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Civil Litigation: Howard Baker the Trial Lawyer
In the summer of 1925, just a few months before Howard Baker’s birth, hundreds of Tennesseans, as well newspaper reporters from around the country, descended upon the Rhea County Courthouse in Dayton, Tennessee. They packed the galleries to watch the trial of John Thomas Scopes, a 24-year-old football coach who agreed to be indicted for violating a Tennessee law that banned the teaching of evolution. Never mind that Coach Scopes was simply a substitute teacher who could not recall ever teaching evolution. Like football, it was just a game to Coach Scopes who had been recruited by the American Civil Liberties Union and several “progressive” leaders in Dayton to set up a heavyweight legal battle between legendary trial lawyer Clarence Darrow and world-famous orator William Jennings Bryan.
Thirty years after this “trial of the century,” folks in East Tennessee were still packing the courtroom galleries to watch jury trials. And the lawyer they came to watch was young Howard Baker.
After graduating from law school in 1949, Howard Baker returned to Huntsville and joined the firm of Baker and Baker, the law firm his grandfather had started in 1886. His father insisted the newest Baker lawyer start practice in General Sessions Court.
The young lawyer also took on a load of criminal cases. Years later he would recall, “My very best clients were in jail. Sometimes I was hired by someone who was yelling out the jail window as I was walking to lunch.”
After trying a few cases solo in the general sessions and criminal courts, Howard Baker Jr. joined Howard Baker Sr. as they tried a jury case together. Baker Senior deferred to Baker Junior to do the closing argument, and then Howard Henry, as his father called him, delivered a closing summation that was more classical oratory than East Tennessee common sense.
When the trial was over, Howard Baker Sr. gave Howard Baker Jr. a critique: “You were all right,” he said, “but the clarity of your words sometimes exceeds the wisdom of your thoughts.”
Young Baker took note and began to address juries with a conversational style he would later use on the campaign trail and even later on the floor of the United States Senate.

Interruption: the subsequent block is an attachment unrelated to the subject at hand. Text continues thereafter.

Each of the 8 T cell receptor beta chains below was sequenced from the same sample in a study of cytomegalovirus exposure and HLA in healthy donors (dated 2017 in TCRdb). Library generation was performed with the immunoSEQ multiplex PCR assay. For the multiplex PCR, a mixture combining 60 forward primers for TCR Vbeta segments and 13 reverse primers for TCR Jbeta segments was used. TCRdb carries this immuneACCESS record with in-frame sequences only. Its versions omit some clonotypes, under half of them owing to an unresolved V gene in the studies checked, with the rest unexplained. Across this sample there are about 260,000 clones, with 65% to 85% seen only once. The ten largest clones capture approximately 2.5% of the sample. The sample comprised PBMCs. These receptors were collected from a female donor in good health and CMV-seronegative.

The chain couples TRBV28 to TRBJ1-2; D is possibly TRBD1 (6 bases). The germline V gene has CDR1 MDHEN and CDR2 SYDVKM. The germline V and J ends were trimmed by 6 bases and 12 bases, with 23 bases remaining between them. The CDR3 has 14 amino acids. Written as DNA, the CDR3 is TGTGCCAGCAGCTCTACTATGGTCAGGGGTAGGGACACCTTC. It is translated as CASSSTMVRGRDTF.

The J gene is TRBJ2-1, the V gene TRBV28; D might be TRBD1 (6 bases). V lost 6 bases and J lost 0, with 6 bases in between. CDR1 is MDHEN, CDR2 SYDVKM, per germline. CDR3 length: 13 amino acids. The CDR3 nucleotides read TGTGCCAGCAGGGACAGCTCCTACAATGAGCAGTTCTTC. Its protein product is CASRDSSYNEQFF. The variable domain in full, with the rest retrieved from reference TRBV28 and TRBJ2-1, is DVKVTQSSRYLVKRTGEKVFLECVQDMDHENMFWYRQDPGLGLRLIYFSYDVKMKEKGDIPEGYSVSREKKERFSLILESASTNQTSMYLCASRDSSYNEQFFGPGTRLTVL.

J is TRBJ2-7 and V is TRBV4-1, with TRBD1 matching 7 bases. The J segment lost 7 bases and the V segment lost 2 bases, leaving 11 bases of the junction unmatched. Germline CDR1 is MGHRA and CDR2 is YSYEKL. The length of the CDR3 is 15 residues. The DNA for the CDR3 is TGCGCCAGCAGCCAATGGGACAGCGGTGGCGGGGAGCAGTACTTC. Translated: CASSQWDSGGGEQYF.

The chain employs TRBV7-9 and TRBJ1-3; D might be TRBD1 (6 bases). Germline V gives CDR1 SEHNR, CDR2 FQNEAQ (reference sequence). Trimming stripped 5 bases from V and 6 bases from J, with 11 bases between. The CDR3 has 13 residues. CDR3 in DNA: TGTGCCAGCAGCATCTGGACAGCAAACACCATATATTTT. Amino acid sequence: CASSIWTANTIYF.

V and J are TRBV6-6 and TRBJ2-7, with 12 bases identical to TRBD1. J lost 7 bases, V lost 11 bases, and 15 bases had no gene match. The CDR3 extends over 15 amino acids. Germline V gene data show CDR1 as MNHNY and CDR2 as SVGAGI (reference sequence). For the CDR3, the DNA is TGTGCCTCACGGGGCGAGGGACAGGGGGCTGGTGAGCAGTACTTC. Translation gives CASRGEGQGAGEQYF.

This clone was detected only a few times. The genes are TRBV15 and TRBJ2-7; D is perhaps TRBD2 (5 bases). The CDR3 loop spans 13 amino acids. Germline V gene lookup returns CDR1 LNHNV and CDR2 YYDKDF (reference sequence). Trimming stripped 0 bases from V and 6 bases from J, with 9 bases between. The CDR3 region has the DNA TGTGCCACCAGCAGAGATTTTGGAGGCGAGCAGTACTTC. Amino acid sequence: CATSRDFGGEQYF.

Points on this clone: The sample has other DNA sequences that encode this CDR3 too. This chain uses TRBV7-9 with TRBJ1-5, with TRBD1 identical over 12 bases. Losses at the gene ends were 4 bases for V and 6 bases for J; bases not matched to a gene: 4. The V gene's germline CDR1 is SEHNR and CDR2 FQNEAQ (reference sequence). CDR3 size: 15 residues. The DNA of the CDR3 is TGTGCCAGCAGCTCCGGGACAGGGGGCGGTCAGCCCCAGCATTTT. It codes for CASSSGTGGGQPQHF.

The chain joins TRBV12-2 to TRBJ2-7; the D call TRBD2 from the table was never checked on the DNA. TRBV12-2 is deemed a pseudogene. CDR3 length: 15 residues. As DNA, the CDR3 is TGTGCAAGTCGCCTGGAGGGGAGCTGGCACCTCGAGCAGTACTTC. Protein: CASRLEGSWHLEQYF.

Soon the word began to spread through Tennessee courthouses. Howard Baker was emerging, in the words of the great trial lawyer Ray H. Jenkins, as “the outstanding young lawyer in East Tennessee.”
Howard Baker loved being in the courtroom. Decades later, even after his service as a United States Senator, White House chief of staff and ambassador, Howard Baker would say he enjoyed law practice more than any other part of his career.
Thanks in large measure to his grandfather and father he inherited some very rich and powerful clients, including the Southern Railroad, utility interests, coal and lumber companies.
But the clients he loved the most were generally those who could not afford to pay him a penny. They were clients who desperately needed him because they had been charged with murder.
Howard Baker loved defending capital cases. He tried 63 such cases over 17 years. When he looked back on these cases years later he would remember, “Til this day there is nothing I can think of that has a more riveting effect on your attention and is a greater challenge to your ability than to try to defend somebody in a capital case. It really is an extraordinary responsibility.”
Not everyone in Huntsville appreciated the young lawyer’s willingness to take on such extraordinary responsibilities. When Baker agreed to defend a local scoundrel named Bob Lambert, Baker got a visit from his best friend, Bill Swain. Swain was also Baker’s best client as he was head of Swain Lumber Mill. Swain pointed out to Baker that Bob Lambert was guilty as sin. He had shot a man in front of several witnesses, and after doing so had asked, “Is he dead?” And then rather than waiting for an answer he had shot the victim again.
When Bill Swain advised Howard Baker he should dismiss such an awful client, Baker responded, “Bill, in our legal system everyone is entitled to representation.”
Bob Lambert was not acquitted, but he was not sent to the Tennessee electric chair in Nashville, as the prosecutor sought. Not one of Howard Baker’s 63 capital case clients was ever given the death penalty.
One of Howard Baker’s favorite stories dated back to his days as a young trial lawyer. After the first day of a long and difficult trial, Baker and his client returned to the law offices of Baker and Baker, where they were greeted by Howard Baker Sr. “How is the trial going?” the elder counselor Baker asked his son.